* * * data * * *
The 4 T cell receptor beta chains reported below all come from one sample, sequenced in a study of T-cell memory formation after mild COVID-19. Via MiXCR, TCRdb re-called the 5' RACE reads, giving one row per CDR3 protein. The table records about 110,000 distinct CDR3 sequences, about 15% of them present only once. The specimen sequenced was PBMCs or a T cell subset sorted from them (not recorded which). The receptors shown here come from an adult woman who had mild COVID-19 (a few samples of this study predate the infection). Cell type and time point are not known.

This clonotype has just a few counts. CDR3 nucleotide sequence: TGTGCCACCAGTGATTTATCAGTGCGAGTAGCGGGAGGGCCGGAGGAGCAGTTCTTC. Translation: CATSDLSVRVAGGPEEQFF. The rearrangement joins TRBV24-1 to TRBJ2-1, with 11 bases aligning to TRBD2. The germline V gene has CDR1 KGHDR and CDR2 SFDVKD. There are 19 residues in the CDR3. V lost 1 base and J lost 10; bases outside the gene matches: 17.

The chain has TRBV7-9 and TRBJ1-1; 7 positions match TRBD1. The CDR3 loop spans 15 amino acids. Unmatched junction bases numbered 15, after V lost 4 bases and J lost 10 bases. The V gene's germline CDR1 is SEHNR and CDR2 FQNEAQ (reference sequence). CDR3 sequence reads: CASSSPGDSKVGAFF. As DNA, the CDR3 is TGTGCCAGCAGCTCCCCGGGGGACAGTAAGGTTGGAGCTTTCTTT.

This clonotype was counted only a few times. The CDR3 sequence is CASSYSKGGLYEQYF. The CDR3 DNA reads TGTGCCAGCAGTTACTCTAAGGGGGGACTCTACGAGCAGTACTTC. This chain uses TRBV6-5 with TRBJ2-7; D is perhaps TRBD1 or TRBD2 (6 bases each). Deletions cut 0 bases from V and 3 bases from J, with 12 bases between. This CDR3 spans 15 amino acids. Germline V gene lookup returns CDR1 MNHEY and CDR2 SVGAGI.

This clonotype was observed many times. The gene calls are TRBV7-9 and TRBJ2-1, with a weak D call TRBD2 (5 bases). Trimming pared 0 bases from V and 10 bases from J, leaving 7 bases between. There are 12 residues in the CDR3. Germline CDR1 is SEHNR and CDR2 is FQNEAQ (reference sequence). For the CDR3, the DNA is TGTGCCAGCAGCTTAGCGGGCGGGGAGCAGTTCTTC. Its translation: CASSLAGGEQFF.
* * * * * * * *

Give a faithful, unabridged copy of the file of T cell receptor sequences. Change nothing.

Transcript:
The 4 T cell receptor beta chains reported below all come from one sample, sequenced in a study of T-cell memory formation after mild COVID-19. Via MiXCR, TCRdb re-called the 5' RACE reads, giving one row per CDR3 protein. The table records about 110,000 distinct CDR3 sequences, about 15% of them present only once. The specimen sequenced was PBMCs or a T cell subset sorted from them (not recorded which). The receptors shown here come from an adult woman who had mild COVID-19 (a few samples of this study predate the infection). Cell type and time point are not known.

This clonotype has just a few counts. CDR3 nucleotide sequence: TGTGCCACCAGTGATTTATCAGTGCGAGTAGCGGGAGGGCCGGAGGAGCAGTTCTTC. Translation: CATSDLSVRVAGGPEEQFF. The rearrangement joins TRBV24-1 to TRBJ2-1, with 11 bases aligning to TRBD2. The germline V gene has CDR1 KGHDR and CDR2 SFDVKD. There are 19 residues in the CDR3. V lost 1 base and J lost 10; bases outside the gene matches: 17.

The chain has TRBV7-9 and TRBJ1-1; 7 positions match TRBD1. The CDR3 loop spans 15 amino acids. Unmatched junction bases numbered 15, after V lost 4 bases and J lost 10 bases. The V gene's germline CDR1 is SEHNR and CDR2 FQNEAQ (reference sequence). CDR3 sequence reads: CASSSPGDSKVGAFF. As DNA, the CDR3 is TGTGCCAGCAGCTCCCCGGGGGACAGTAAGGTTGGAGCTTTCTTT.

This clonotype was counted only a few times. The CDR3 sequence is CASSYSKGGLYEQYF. The CDR3 DNA reads TGTGCCAGCAGTTACTCTAAGGGGGGACTCTACGAGCAGTACTTC. This chain uses TRBV6-5 with TRBJ2-7; D is perhaps TRBD1 or TRBD2 (6 bases each). Deletions cut 0 bases from V and 3 bases from J, with 12 bases between. This CDR3 spans 15 amino acids. Germline V gene lookup returns CDR1 MNHEY and CDR2 SVGAGI.

This clonotype was observed many times. The gene calls are TRBV7-9 and TRBJ2-1, with a weak D call TRBD2 (5 bases). Trimming pared 0 bases from V and 10 bases from J, leaving 7 bases between. There are 12 residues in the CDR3. Germline CDR1 is SEHNR and CDR2 is FQNEAQ (reference sequence). For the CDR3, the DNA is TGTGCCAGCAGCTTAGCGGGCGGGGAGCAGTTCTTC. Its translation: CASSLAGGEQFF.